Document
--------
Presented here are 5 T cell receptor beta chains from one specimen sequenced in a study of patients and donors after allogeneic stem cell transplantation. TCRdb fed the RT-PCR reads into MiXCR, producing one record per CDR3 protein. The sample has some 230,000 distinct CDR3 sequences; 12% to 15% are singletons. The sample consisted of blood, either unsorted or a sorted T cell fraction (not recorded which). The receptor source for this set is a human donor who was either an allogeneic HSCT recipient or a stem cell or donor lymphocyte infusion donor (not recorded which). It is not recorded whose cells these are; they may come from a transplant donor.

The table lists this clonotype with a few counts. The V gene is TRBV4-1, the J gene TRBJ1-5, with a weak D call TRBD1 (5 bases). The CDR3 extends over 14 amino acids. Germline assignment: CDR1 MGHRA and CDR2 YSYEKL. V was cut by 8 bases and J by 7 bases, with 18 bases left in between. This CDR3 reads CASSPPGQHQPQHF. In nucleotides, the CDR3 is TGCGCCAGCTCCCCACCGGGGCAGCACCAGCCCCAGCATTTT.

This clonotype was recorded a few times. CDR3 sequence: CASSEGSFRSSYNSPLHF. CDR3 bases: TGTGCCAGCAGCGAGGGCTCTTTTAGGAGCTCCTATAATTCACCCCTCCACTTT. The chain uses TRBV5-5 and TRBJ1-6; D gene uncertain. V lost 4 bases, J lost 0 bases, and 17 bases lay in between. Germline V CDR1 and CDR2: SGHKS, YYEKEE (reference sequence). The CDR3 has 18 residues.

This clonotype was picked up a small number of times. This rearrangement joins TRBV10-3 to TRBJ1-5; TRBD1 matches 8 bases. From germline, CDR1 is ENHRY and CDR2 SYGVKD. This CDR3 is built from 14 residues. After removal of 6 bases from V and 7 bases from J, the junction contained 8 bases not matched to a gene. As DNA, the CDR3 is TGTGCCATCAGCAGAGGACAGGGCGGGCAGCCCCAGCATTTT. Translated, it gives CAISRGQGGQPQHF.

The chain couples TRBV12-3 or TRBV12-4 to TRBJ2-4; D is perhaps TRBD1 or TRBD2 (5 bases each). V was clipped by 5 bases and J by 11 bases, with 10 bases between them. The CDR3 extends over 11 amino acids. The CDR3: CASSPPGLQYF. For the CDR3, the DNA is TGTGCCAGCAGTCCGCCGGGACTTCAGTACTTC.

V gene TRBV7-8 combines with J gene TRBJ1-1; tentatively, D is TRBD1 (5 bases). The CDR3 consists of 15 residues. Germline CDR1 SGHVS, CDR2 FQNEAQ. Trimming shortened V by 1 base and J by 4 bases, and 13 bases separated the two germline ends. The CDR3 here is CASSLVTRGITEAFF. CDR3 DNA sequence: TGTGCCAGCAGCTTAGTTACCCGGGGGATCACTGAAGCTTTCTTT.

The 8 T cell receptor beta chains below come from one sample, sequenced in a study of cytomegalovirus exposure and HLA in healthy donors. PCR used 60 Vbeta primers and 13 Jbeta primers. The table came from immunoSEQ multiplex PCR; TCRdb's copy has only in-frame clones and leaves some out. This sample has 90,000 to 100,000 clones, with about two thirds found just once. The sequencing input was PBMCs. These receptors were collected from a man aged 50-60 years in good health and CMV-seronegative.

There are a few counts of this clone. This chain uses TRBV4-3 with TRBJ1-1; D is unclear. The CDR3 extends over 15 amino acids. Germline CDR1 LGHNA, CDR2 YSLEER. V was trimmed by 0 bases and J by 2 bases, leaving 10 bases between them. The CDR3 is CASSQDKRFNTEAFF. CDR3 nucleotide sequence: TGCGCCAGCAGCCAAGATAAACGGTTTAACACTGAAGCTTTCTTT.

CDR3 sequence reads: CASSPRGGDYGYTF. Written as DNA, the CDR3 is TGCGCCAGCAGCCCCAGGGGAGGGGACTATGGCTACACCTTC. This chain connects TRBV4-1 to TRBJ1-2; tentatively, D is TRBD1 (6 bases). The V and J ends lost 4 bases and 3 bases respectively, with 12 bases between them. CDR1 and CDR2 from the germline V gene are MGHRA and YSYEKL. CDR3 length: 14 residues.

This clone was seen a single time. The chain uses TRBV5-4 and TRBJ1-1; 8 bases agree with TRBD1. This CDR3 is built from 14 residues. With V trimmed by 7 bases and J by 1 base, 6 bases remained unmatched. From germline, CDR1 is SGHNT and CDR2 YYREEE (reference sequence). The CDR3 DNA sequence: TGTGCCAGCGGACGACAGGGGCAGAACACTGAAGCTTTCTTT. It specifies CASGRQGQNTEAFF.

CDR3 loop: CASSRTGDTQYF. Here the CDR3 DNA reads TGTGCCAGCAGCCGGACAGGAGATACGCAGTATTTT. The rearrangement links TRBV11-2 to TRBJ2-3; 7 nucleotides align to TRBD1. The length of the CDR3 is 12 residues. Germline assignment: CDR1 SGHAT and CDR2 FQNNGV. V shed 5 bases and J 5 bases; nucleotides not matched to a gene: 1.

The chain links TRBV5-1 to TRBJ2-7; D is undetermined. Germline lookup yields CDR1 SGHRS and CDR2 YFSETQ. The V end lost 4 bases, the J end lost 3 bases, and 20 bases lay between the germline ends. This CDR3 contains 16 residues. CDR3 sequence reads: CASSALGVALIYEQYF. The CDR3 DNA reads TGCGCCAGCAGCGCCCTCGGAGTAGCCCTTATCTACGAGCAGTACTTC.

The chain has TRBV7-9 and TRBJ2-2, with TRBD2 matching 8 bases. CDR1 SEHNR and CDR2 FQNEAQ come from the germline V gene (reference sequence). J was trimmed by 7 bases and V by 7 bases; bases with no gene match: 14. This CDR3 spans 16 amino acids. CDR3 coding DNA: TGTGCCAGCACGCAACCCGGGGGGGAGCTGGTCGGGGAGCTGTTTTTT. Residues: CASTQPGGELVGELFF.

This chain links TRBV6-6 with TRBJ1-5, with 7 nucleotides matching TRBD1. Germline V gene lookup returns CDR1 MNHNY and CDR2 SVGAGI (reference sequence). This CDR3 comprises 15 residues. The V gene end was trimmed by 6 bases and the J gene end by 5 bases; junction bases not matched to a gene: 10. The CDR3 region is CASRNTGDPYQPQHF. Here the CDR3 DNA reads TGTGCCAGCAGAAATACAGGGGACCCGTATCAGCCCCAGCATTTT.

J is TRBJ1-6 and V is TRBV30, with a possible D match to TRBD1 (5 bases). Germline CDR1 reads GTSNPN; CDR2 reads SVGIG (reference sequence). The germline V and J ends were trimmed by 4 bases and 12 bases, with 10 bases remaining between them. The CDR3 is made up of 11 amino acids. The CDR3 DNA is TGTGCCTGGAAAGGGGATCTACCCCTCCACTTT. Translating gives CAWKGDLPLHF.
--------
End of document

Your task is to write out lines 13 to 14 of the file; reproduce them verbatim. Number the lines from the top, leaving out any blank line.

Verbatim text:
The chain has TRBV7-9 and TRBJ2-2, with TRBD2 matching 8 bases. CDR1 SEHNR and CDR2 FQNEAQ come from the germline V gene (reference sequence). J was trimmed by 7 bases and V by 7 bases; bases with no gene match: 14. This CDR3 spans 16 amino acids. CDR3 coding DNA: TGTGCCAGCACGCAACCCGGGGGGGAGCTGGTCGGGGAGCTGTTTTTT. Residues: CASTQPGGELVGELFF.

This chain links TRBV6-6 with TRBJ1-5, with 7 nucleotides matching TRBD1. Germline V gene lookup returns CDR1 MNHNY and CDR2 SVGAGI (reference sequence). This CDR3 comprises 15 residues. The V gene end was trimmed by 6 bases and the J gene end by 5 bases; junction bases not matched to a gene: 10. The CDR3 region is CASRNTGDPYQPQHF. Here the CDR3 DNA reads TGTGCCAGCAGAAATACAGGGGACCCGTATCAGCCCCAGCATTTT.